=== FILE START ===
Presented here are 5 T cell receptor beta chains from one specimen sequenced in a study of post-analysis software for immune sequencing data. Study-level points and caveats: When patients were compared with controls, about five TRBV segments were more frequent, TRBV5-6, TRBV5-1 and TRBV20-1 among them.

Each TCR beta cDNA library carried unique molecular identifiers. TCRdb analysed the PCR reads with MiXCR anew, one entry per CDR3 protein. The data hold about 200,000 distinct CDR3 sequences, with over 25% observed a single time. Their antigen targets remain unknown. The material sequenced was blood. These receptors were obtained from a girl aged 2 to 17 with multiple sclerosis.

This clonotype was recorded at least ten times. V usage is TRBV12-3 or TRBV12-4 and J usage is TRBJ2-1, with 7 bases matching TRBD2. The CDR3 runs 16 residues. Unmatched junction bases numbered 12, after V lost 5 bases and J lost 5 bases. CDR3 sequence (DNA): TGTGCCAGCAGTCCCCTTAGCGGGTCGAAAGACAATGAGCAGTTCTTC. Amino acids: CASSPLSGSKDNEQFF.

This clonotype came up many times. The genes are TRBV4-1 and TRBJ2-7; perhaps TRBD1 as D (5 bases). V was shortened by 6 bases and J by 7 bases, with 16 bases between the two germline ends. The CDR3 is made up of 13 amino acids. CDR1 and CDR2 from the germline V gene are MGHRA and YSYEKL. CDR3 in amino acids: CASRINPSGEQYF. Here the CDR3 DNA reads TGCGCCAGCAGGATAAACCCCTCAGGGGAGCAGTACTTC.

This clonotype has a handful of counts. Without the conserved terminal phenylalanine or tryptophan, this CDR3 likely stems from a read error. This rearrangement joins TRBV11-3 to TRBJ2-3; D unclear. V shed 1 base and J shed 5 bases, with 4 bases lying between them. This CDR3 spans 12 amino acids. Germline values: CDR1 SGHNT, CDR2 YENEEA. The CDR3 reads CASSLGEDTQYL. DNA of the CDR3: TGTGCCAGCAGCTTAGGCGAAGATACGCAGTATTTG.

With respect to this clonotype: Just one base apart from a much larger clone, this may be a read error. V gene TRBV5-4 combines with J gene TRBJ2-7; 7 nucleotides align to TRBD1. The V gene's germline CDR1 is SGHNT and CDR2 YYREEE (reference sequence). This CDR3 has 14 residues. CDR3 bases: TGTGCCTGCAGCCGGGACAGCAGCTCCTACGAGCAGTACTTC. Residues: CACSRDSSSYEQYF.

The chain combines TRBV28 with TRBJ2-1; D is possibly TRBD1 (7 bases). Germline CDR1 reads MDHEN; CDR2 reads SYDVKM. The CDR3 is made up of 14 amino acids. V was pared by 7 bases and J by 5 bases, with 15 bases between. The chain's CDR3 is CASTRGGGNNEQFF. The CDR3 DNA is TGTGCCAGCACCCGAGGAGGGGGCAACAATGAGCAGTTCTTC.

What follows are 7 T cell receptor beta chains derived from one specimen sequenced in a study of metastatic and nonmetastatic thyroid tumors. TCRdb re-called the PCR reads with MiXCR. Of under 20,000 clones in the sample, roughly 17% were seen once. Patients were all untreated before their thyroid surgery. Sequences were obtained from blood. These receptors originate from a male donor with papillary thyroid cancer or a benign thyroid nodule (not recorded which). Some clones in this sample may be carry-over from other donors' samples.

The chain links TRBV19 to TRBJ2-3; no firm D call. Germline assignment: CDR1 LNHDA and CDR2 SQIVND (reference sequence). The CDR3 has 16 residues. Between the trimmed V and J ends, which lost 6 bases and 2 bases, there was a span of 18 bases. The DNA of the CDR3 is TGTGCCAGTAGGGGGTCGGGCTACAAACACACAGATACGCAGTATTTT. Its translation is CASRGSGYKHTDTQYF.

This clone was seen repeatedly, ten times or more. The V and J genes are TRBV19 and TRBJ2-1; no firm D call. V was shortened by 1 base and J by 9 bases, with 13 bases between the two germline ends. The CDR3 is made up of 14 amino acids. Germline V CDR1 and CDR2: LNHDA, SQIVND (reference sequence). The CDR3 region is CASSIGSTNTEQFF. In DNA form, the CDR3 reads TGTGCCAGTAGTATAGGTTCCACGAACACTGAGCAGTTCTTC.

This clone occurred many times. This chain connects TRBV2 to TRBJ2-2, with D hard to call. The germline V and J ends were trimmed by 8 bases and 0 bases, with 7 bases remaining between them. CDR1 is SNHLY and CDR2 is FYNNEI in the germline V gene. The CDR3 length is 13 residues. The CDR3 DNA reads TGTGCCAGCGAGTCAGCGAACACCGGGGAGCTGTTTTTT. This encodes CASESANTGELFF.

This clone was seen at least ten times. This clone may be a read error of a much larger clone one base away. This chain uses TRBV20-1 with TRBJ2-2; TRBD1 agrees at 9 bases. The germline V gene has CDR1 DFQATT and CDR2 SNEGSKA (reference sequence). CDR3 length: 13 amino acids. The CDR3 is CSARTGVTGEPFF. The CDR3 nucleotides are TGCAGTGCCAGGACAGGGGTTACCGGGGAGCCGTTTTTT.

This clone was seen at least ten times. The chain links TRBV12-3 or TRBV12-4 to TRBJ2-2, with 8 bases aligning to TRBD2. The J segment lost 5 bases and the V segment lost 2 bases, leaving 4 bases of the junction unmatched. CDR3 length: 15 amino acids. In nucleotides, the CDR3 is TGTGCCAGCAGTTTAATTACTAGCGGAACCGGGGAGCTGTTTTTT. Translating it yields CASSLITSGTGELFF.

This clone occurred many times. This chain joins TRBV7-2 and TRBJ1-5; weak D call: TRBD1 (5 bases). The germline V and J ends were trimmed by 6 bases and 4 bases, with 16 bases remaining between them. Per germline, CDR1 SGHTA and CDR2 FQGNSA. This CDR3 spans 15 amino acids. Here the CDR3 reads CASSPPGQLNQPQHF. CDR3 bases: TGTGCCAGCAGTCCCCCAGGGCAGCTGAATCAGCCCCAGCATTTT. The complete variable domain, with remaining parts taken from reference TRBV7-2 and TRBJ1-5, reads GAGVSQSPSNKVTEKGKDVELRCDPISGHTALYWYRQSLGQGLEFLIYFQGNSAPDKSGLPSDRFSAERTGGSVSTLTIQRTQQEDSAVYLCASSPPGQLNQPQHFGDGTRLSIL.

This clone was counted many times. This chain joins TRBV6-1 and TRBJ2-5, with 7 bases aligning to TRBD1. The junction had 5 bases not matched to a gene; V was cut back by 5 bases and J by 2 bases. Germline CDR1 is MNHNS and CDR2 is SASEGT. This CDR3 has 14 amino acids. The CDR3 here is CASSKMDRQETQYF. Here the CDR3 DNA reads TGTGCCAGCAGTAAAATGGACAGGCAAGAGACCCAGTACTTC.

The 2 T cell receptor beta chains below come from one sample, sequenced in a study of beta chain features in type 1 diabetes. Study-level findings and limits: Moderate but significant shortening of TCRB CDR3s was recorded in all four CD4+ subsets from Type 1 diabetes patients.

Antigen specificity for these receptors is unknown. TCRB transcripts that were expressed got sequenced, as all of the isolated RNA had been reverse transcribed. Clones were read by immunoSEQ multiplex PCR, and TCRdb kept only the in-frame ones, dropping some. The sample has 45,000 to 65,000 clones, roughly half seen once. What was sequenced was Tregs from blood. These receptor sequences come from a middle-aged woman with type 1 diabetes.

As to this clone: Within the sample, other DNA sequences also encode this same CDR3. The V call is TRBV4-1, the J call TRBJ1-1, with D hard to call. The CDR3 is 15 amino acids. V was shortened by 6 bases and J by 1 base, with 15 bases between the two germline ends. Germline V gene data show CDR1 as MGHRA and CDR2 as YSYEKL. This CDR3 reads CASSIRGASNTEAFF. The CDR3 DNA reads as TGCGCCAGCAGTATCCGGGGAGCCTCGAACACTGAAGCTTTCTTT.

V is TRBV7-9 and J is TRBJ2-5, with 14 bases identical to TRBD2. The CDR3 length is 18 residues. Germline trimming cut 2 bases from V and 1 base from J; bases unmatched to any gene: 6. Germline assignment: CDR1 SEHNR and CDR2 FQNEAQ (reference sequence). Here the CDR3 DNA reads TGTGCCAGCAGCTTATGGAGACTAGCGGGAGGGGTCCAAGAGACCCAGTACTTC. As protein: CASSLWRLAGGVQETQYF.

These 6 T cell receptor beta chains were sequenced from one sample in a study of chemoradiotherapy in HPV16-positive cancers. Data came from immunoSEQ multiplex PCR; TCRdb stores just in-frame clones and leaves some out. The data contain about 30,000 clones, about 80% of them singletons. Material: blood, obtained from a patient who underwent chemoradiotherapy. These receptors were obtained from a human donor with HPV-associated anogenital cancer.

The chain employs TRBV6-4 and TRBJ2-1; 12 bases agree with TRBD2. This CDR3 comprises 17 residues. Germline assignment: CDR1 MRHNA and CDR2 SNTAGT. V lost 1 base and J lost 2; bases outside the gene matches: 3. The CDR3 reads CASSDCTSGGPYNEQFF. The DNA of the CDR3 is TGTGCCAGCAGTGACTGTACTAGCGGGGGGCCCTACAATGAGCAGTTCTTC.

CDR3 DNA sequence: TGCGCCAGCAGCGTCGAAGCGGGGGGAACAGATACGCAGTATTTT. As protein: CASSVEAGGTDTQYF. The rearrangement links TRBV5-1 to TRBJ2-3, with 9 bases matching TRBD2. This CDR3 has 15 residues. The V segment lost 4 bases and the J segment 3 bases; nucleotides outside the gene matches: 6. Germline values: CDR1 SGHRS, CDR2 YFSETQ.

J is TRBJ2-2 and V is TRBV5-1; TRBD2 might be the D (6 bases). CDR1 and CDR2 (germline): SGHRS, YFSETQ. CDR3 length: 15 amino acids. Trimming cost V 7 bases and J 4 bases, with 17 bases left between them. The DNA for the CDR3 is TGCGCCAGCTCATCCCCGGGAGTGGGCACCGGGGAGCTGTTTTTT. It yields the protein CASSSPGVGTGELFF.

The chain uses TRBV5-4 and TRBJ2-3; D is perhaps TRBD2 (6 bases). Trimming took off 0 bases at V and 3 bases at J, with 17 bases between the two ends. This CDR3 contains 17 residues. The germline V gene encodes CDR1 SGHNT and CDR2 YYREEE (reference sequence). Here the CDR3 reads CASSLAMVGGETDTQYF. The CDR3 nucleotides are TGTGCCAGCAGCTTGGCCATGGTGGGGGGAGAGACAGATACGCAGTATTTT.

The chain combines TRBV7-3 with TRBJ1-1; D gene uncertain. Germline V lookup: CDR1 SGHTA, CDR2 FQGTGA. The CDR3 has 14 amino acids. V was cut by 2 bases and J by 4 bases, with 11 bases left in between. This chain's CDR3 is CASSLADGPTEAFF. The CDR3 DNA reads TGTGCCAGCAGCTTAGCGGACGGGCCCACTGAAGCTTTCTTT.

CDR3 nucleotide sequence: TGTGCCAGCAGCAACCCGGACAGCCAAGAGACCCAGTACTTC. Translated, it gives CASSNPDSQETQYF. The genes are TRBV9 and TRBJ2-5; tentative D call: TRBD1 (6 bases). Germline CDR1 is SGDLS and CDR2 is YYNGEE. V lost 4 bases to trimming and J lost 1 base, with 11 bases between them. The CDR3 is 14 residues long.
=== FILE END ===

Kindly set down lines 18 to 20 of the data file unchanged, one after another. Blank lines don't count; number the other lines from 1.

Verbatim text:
As to this clone: Within the sample, other DNA sequences also encode this same CDR3. The V call is TRBV4-1, the J call TRBJ1-1, with D hard to call. The CDR3 is 15 amino acids. V was shortened by 6 bases and J by 1 base, with 15 bases between the two germline ends. Germline V gene data show CDR1 as MGHRA and CDR2 as YSYEKL. This CDR3 reads CASSIRGASNTEAFF. The CDR3 DNA reads as TGCGCCAGCAGTATCCGGGGAGCCTCGAACACTGAAGCTTTCTTT.

V is TRBV7-9 and J is TRBJ2-5, with 14 bases identical to TRBD2. The CDR3 length is 18 residues. Germline trimming cut 2 bases from V and 1 base from J; bases unmatched to any gene: 6. Germline assignment: CDR1 SEHNR and CDR2 FQNEAQ (reference sequence). Here the CDR3 DNA reads TGTGCCAGCAGCTTATGGAGACTAGCGGGAGGGGTCCAAGAGACCCAGTACTTC. As protein: CASSLWRLAGGVQETQYF.

These 6 T cell receptor beta chains were sequenced from one sample in a study of chemoradiotherapy in HPV16-positive cancers. Data came from immunoSEQ multiplex PCR; TCRdb stores just in-frame clones and leaves some out. The data contain about 30,000 clones, about 80% of them singletons. Material: blood, obtained from a patient who underwent chemoradiotherapy. These receptors were obtained from a human donor with HPV-associated anogenital cancer.